Bell’s new helicopter to use Wichita-made aircraft battery

Mid-Continent Instruments’ True Blue Power division was selected by Bell Helicopter to provide the battery on its new 505 Jet Ranger X.
Mid-Continent Instruments’ True Blue Power division was selected by Bell Helicopter to provide the battery on its new 505 Jet Ranger X. Courtesy image

Mid-Continent Instruments’ True Blue Power division will have one of its batteries as standard equipment on Bell Helicopter’s new 505 Jet Ranger X, the company announced Monday.

It’s a first for True Blue, said Mid-Continent chief executive Todd Winter.

“I think this will help us bring (in) even more helicopters,” Winter said Monday from Louisville, Ky., where the Helicopter Association International is holding its annual Heli-Expo trade show.

“We’re engaged with quite a few (original equipment manufacturers) both in the United States and internationally. It’s definitely a good thing for Wichita,” he said.

Mid-Continent and True Blue employ 185 people in Wichita and Van Nuys, Calif., with the majority working at the plant at 9400 E. 34th St. North. Mid-Continent already provides a Standby Attitude Module on the Jet Ranger X, Winter said.

The True Blue TB17 lithium-ion battery will be used to start the turbine engine of the Jet Ranger X, which Bell expects to certify and begin deliveries of later this year.

“What it does is it validates the technology and investment and design work we’ve been doing for the past seven years,” Winter said of Monday’s True Blue announcement.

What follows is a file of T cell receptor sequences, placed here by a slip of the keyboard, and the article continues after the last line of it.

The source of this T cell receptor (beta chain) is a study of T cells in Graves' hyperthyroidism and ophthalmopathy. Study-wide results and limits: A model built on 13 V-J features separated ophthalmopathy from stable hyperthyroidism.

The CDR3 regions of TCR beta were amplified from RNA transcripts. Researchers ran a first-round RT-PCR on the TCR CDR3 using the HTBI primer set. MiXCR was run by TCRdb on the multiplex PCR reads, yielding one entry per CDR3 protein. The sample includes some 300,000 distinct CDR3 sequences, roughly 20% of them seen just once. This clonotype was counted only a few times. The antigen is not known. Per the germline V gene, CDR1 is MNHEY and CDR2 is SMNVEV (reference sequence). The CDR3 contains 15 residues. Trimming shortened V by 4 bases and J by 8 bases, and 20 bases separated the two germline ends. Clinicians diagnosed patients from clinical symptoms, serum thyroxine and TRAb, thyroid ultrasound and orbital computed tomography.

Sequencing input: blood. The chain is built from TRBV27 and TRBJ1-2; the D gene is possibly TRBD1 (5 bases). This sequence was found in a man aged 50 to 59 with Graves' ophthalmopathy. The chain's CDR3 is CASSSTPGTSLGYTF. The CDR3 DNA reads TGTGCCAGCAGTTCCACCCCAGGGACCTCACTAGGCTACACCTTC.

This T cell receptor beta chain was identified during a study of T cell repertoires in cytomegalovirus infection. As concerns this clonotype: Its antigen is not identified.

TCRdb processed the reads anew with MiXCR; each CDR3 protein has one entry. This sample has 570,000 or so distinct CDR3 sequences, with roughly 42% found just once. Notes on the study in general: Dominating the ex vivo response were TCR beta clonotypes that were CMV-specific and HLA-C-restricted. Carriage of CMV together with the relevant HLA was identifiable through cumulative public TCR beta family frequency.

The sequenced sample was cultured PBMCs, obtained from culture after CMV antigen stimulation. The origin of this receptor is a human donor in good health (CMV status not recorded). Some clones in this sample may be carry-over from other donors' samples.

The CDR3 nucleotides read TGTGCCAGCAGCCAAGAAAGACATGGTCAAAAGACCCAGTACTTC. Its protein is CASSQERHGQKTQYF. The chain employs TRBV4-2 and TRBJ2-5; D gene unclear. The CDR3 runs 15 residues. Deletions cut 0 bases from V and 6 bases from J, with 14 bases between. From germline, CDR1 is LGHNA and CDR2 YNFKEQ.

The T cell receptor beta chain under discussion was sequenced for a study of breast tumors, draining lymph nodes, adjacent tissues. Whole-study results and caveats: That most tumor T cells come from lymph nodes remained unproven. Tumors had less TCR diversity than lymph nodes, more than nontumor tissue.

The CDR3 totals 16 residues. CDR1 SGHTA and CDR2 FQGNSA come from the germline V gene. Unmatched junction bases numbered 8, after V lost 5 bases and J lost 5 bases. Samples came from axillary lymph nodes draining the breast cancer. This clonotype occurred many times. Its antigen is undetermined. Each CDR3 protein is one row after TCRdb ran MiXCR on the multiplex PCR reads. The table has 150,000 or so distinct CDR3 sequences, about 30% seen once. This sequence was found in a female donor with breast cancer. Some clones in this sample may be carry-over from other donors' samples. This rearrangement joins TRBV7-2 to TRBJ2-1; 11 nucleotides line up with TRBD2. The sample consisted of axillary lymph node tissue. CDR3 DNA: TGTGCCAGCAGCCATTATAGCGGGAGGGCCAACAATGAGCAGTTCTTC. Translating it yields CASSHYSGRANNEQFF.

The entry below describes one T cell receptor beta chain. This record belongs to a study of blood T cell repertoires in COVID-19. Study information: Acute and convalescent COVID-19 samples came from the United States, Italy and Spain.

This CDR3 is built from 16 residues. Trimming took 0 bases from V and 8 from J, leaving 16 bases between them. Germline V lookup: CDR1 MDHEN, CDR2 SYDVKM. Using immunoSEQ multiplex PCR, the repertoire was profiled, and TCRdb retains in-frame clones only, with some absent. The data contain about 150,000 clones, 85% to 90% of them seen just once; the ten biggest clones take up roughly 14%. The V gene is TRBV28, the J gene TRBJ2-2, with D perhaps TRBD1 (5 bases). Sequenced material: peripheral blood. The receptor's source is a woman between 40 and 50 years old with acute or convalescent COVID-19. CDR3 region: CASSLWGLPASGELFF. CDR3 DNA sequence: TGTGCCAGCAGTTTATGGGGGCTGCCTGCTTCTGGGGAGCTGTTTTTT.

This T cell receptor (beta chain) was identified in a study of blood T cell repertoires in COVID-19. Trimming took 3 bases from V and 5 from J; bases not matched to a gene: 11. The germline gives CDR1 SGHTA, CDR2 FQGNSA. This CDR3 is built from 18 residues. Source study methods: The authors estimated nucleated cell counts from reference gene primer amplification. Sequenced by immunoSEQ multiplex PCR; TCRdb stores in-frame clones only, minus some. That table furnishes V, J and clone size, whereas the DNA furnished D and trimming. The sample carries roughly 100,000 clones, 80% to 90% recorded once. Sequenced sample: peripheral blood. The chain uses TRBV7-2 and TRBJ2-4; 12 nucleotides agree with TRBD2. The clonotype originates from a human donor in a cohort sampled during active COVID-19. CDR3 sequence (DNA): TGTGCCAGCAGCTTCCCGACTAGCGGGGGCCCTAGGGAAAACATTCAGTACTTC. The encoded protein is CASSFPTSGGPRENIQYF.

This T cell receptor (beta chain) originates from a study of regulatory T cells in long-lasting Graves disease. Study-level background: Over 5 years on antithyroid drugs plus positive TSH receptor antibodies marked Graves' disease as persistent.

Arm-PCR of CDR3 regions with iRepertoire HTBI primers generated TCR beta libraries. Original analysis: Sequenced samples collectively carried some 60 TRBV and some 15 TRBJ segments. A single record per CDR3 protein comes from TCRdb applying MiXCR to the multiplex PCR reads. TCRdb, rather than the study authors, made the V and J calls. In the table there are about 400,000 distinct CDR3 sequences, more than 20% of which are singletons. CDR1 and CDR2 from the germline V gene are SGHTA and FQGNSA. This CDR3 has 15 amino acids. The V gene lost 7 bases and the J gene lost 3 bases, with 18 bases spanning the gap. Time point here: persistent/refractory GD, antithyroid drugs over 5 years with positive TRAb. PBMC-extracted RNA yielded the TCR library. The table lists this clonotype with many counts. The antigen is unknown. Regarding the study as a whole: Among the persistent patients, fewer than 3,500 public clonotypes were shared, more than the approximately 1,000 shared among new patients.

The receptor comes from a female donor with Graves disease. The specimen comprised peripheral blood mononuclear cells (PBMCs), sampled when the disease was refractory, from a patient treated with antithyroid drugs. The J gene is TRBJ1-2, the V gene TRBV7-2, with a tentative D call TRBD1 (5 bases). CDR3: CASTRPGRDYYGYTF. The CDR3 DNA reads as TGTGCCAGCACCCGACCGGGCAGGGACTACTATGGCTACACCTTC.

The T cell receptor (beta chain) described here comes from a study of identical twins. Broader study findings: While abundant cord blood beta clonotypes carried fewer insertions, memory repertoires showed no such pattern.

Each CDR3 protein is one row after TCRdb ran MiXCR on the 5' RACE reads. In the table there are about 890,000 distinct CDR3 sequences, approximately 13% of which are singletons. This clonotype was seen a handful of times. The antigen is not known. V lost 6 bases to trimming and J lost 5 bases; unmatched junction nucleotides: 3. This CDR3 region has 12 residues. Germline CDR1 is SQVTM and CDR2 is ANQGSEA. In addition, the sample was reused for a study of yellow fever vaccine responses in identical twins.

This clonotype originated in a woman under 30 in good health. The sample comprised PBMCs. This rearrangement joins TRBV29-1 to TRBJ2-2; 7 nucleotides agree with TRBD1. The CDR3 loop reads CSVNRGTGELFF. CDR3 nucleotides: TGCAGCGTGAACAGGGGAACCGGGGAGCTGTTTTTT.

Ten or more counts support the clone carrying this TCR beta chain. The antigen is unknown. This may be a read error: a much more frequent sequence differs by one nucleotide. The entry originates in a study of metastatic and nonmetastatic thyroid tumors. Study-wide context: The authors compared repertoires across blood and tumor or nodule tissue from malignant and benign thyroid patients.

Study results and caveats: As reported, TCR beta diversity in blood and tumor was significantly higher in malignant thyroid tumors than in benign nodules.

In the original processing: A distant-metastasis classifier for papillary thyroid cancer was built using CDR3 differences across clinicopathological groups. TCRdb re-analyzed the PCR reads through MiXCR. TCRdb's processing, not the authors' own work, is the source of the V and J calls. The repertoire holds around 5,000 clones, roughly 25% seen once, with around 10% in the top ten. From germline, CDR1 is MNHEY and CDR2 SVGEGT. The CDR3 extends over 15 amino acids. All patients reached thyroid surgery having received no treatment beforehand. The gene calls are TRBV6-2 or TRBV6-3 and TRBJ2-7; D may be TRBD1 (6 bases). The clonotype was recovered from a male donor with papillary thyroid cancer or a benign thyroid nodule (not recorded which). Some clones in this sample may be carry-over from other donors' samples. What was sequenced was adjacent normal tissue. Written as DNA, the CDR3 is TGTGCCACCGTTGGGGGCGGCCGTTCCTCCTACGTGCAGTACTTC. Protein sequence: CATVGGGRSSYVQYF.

Seven years ago, Mid-Continent started the True Blue Power division in hopes of capturing more business that would focus on providing power for the next generation of general, business and commercial airplanes that have shed some of their mechanical and hydraulic systems for lighter and less-complex electrical systems.

In November, True Blue announced that R1 Airlines, based in Canada, would be the first commercial operator to install its lithium-ion main aircraft batteries in its fleet of Bombardier DHC-8-100, or “Dash 8,” twin turboprop airliners.

The on-demand charter service installed the battery after True Blue Power and R1’s parent company, Avmax, received a Part 25 Supplemental Type Certificate from Transport Canada to use the batteries on the Bombardier aircraft.

The battery that will be used on the Jet Ranger X is one that True Blue already produces and is already certified by the Federal Aviation Administration under a technical standard order.

Winter said it will undergo additional certification as part of the type certification of the Jet Ranger X.

Winter emphasized that True Blue’s lithium-ion batteries are not the same as the ones that have come under federal regulatory scrutiny recently for being transported as cargo by commercial aircraft.

“That’s for large volumes of batteries carried as freight,” he said. “It’s a completely different situation. Our product is very specialized … to meet the highest safety standards.”

Jerry Siebenmark: 316-268-6576, @jsiebenmark